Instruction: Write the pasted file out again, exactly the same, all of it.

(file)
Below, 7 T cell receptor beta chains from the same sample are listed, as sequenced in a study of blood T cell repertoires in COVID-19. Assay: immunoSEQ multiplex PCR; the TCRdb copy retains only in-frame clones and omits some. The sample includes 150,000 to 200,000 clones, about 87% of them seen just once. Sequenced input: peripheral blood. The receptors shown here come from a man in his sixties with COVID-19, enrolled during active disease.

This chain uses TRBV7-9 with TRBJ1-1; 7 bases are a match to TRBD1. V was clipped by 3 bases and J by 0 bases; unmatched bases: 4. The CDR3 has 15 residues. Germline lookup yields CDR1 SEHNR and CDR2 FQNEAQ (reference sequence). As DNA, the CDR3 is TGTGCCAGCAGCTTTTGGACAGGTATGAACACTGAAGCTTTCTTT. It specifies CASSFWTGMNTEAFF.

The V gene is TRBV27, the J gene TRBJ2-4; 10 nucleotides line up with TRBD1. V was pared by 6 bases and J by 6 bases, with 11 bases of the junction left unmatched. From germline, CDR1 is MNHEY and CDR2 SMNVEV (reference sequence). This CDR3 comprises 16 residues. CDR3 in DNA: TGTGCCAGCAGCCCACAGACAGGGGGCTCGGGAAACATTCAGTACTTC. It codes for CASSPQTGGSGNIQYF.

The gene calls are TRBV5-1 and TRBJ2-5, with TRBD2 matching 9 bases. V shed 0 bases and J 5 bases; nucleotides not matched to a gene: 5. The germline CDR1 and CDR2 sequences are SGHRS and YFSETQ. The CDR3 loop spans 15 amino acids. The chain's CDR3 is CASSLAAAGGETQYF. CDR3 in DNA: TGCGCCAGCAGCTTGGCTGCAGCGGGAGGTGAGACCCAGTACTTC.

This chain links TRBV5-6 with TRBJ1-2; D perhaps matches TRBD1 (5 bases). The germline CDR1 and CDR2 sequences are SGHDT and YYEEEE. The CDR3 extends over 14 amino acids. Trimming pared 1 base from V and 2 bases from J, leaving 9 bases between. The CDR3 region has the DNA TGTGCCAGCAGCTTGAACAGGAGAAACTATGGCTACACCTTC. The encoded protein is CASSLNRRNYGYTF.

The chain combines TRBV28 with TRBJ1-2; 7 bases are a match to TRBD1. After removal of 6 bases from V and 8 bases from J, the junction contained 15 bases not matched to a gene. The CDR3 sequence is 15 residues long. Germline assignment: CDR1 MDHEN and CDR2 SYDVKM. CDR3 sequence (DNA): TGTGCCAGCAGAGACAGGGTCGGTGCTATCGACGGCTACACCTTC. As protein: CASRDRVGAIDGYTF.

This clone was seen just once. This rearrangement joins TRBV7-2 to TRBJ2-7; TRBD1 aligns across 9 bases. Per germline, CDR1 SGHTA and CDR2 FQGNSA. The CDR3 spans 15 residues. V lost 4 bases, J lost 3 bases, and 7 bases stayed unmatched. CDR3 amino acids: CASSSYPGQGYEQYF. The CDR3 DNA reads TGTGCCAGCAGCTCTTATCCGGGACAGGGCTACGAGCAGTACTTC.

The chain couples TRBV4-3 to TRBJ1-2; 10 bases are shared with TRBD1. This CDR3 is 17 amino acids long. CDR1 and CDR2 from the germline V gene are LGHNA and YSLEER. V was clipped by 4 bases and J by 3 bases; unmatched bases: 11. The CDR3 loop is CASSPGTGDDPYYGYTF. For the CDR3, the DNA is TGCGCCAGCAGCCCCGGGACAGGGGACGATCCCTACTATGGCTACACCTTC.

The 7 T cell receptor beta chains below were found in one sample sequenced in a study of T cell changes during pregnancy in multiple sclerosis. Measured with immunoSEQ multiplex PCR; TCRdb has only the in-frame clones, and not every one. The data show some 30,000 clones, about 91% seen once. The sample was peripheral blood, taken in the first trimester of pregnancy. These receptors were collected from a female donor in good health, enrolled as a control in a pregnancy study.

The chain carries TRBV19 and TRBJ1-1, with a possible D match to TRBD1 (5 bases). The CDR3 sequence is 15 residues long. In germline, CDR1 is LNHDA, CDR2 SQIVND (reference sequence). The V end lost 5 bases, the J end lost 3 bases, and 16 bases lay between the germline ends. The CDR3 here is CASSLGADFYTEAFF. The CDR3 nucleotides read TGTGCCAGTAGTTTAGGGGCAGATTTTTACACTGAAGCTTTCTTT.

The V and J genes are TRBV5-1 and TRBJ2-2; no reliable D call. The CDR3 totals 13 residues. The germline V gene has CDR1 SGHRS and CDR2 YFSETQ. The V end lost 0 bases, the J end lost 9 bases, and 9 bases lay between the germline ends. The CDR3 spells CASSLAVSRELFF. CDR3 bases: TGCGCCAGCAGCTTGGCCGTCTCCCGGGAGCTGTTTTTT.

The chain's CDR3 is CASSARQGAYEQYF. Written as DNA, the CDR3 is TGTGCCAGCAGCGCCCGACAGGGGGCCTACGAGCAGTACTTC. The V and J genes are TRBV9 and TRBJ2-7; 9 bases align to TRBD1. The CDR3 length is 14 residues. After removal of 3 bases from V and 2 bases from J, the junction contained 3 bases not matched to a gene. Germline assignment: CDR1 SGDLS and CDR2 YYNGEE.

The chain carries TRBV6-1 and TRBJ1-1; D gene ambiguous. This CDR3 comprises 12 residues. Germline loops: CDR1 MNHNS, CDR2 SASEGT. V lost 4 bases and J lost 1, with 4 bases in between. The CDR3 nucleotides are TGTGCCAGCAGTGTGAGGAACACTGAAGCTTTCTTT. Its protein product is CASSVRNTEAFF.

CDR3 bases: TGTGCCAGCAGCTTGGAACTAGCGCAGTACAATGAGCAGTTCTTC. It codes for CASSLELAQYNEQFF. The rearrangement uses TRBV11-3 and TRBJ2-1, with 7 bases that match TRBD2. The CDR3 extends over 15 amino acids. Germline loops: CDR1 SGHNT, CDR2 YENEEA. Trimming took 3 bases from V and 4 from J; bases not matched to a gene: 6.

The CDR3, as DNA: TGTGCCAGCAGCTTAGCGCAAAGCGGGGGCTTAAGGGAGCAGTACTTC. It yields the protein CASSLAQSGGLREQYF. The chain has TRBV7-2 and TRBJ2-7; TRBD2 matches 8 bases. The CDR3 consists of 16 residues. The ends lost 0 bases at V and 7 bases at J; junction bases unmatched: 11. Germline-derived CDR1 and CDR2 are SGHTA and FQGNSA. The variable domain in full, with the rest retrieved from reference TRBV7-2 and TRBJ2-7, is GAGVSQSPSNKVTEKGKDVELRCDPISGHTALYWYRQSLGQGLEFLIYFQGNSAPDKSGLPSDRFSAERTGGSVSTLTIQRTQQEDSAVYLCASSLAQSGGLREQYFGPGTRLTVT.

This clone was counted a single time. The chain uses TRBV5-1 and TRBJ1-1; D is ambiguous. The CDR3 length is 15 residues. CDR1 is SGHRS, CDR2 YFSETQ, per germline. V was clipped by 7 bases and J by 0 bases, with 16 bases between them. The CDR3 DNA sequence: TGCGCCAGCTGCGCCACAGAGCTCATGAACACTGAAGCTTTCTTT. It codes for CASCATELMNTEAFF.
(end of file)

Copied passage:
Below, 7 T cell receptor beta chains from the same sample are listed, as sequenced in a study of blood T cell repertoires in COVID-19. Assay: immunoSEQ multiplex PCR; the TCRdb copy retains only in-frame clones and omits some. The sample includes 150,000 to 200,000 clones, about 87% of them seen just once. Sequenced input: peripheral blood. The receptors shown here come from a man in his sixties with COVID-19, enrolled during active disease.

This chain uses TRBV7-9 with TRBJ1-1; 7 bases are a match to TRBD1. V was clipped by 3 bases and J by 0 bases; unmatched bases: 4. The CDR3 has 15 residues. Germline lookup yields CDR1 SEHNR and CDR2 FQNEAQ (reference sequence). As DNA, the CDR3 is TGTGCCAGCAGCTTTTGGACAGGTATGAACACTGAAGCTTTCTTT. It specifies CASSFWTGMNTEAFF.

The V gene is TRBV27, the J gene TRBJ2-4; 10 nucleotides line up with TRBD1. V was pared by 6 bases and J by 6 bases, with 11 bases of the junction left unmatched. From germline, CDR1 is MNHEY and CDR2 SMNVEV (reference sequence). This CDR3 comprises 16 residues. CDR3 in DNA: TGTGCCAGCAGCCCACAGACAGGGGGCTCGGGAAACATTCAGTACTTC. It codes for CASSPQTGGSGNIQYF.

The gene calls are TRBV5-1 and TRBJ2-5, with TRBD2 matching 9 bases. V shed 0 bases and J 5 bases; nucleotides not matched to a gene: 5. The germline CDR1 and CDR2 sequences are SGHRS and YFSETQ. The CDR3 loop spans 15 amino acids. The chain's CDR3 is CASSLAAAGGETQYF. CDR3 in DNA: TGCGCCAGCAGCTTGGCTGCAGCGGGAGGTGAGACCCAGTACTTC.

This chain links TRBV5-6 with TRBJ1-2; D perhaps matches TRBD1 (5 bases). The germline CDR1 and CDR2 sequences are SGHDT and YYEEEE. The CDR3 extends over 14 amino acids. Trimming pared 1 base from V and 2 bases from J, leaving 9 bases between. The CDR3 region has the DNA TGTGCCAGCAGCTTGAACAGGAGAAACTATGGCTACACCTTC. The encoded protein is CASSLNRRNYGYTF.

The chain combines TRBV28 with TRBJ1-2; 7 bases are a match to TRBD1. After removal of 6 bases from V and 8 bases from J, the junction contained 15 bases not matched to a gene. The CDR3 sequence is 15 residues long. Germline assignment: CDR1 MDHEN and CDR2 SYDVKM. CDR3 sequence (DNA): TGTGCCAGCAGAGACAGGGTCGGTGCTATCGACGGCTACACCTTC. As protein: CASRDRVGAIDGYTF.

This clone was seen just once. This rearrangement joins TRBV7-2 to TRBJ2-7; TRBD1 aligns across 9 bases. Per germline, CDR1 SGHTA and CDR2 FQGNSA. The CDR3 spans 15 residues. V lost 4 bases, J lost 3 bases, and 7 bases stayed unmatched. CDR3 amino acids: CASSSYPGQGYEQYF. The CDR3 DNA reads TGTGCCAGCAGCTCTTATCCGGGACAGGGCTACGAGCAGTACTTC.

The chain couples TRBV4-3 to TRBJ1-2; 10 bases are shared with TRBD1. This CDR3 is 17 amino acids long. CDR1 and CDR2 from the germline V gene are LGHNA and YSLEER. V was clipped by 4 bases and J by 3 bases; unmatched bases: 11. The CDR3 loop is CASSPGTGDDPYYGYTF. For the CDR3, the DNA is TGCGCCAGCAGCCCCGGGACAGGGGACGATCCCTACTATGGCTACACCTTC.

The 7 T cell receptor beta chains below were found in one sample sequenced in a study of T cell changes during pregnancy in multiple sclerosis. Measured with immunoSEQ multiplex PCR; TCRdb has only the in-frame clones, and not every one. The data show some 30,000 clones, about 91% seen once. The sample was peripheral blood, taken in the first trimester of pregnancy. These receptors were collected from a female donor in good health, enrolled as a control in a pregnancy study.

The chain carries TRBV19 and TRBJ1-1, with a possible D match to TRBD1 (5 bases). The CDR3 sequence is 15 residues long. In germline, CDR1 is LNHDA, CDR2 SQIVND (reference sequence). The V end lost 5 bases, the J end lost 3 bases, and 16 bases lay between the germline ends. The CDR3 here is CASSLGADFYTEAFF. The CDR3 nucleotides read TGTGCCAGTAGTTTAGGGGCAGATTTTTACACTGAAGCTTTCTTT.

The V and J genes are TRBV5-1 and TRBJ2-2; no reliable D call. The CDR3 totals 13 residues. The germline V gene has CDR1 SGHRS and CDR2 YFSETQ. The V end lost 0 bases, the J end lost 9 bases, and 9 bases lay between the germline ends. The CDR3 spells CASSLAVSRELFF. CDR3 bases: TGCGCCAGCAGCTTGGCCGTCTCCCGGGAGCTGTTTTTT.

The chain's CDR3 is CASSARQGAYEQYF. Written as DNA, the CDR3 is TGTGCCAGCAGCGCCCGACAGGGGGCCTACGAGCAGTACTTC. The V and J genes are TRBV9 and TRBJ2-7; 9 bases align to TRBD1. The CDR3 length is 14 residues. After removal of 3 bases from V and 2 bases from J, the junction contained 3 bases not matched to a gene. Germline assignment: CDR1 SGDLS and CDR2 YYNGEE.

The chain carries TRBV6-1 and TRBJ1-1; D gene ambiguous. This CDR3 comprises 12 residues. Germline loops: CDR1 MNHNS, CDR2 SASEGT. V lost 4 bases and J lost 1, with 4 bases in between. The CDR3 nucleotides are TGTGCCAGCAGTGTGAGGAACACTGAAGCTTTCTTT. Its protein product is CASSVRNTEAFF.

CDR3 bases: TGTGCCAGCAGCTTGGAACTAGCGCAGTACAATGAGCAGTTCTTC. It codes for CASSLELAQYNEQFF. The rearrangement uses TRBV11-3 and TRBJ2-1, with 7 bases that match TRBD2. The CDR3 extends over 15 amino acids. Germline loops: CDR1 SGHNT, CDR2 YENEEA. Trimming took 3 bases from V and 4 from J; bases not matched to a gene: 6.

The CDR3, as DNA: TGTGCCAGCAGCTTAGCGCAAAGCGGGGGCTTAAGGGAGCAGTACTTC. It yields the protein CASSLAQSGGLREQYF. The chain has TRBV7-2 and TRBJ2-7; TRBD2 matches 8 bases. The CDR3 consists of 16 residues. The ends lost 0 bases at V and 7 bases at J; junction bases unmatched: 11. Germline-derived CDR1 and CDR2 are SGHTA and FQGNSA. The variable domain in full, with the rest retrieved from reference TRBV7-2 and TRBJ2-7, is GAGVSQSPSNKVTEKGKDVELRCDPISGHTALYWYRQSLGQGLEFLIYFQGNSAPDKSGLPSDRFSAERTGGSVSTLTIQRTQQEDSAVYLCASSLAQSGGLREQYFGPGTRLTVT.

This clone was counted a single time. The chain uses TRBV5-1 and TRBJ1-1; D is ambiguous. The CDR3 length is 15 residues. CDR1 is SGHRS, CDR2 YFSETQ, per germline. V was clipped by 7 bases and J by 0 bases, with 16 bases between them. The CDR3 DNA sequence: TGCGCCAGCTGCGCCACAGAGCTCATGAACACTGAAGCTTTCTTT. It codes for CASCATELMNTEAFF.